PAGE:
Below, the transcript from our interview with the man himself- we talk about the many reactions to Seaspiracy, why he keeps on fighting when things keep getting worse and his views on everything from youth activism to cellular agriculture.
GQ: The first thing we want to know – why the ocean, all the things you care about?
PW: I was raised in an eastern Canadian fishing village, right by the ocean. You know, I ran off to sea when I was a teenager and joined the Norwegian Merchant Marine. I was in the Canadian Coast Guard. Then I was the youngest founding member of the Greenpeace Foundation in 1969. So the ocean is just really where I’ve always been.
GQ: Let’s turn to Seaspiracy because it’s having such a huge impact. There was also a big response to it, both good and bad, and here at Green Queen Media we actually rounded up some of the criticism and different responses to it. What’s one word you would use to sum the movie up and how do you feel about the reaction to the film?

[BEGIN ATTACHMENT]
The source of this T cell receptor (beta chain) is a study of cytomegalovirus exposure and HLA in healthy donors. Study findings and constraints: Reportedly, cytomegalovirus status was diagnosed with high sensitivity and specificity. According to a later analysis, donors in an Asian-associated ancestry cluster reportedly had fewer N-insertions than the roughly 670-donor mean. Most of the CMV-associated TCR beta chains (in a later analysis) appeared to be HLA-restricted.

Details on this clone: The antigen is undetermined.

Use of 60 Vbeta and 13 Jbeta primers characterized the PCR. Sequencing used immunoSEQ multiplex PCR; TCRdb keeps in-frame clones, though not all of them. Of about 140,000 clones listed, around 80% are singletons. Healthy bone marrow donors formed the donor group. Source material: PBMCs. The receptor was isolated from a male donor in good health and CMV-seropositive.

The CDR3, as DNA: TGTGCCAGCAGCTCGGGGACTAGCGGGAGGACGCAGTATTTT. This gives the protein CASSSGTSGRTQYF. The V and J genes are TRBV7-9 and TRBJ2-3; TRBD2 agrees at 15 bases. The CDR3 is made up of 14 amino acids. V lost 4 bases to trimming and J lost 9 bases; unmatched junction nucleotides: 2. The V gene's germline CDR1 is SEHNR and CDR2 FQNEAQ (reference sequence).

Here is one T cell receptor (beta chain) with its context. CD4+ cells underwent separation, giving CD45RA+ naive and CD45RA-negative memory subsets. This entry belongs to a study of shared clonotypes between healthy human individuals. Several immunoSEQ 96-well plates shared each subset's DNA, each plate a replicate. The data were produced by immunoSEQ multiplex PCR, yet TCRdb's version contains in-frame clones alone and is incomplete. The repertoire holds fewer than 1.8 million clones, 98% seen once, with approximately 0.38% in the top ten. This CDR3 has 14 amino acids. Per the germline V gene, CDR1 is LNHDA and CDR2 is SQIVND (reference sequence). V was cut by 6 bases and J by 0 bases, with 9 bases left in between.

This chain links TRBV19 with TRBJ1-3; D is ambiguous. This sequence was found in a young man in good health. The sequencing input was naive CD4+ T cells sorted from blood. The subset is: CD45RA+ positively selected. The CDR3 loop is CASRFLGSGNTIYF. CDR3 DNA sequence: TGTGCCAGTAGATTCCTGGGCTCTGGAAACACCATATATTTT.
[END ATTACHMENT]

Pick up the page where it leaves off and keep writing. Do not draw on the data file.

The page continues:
PW: I don’t know if I can put it in one word. But the film has had an incredible response. We, of course, were expecting criticism. You know, the industry is putting millions of dollars into public relations to counter this kind of message. So I think it has had a great impact, a positive impact and I think it’s going to have a lot of influence.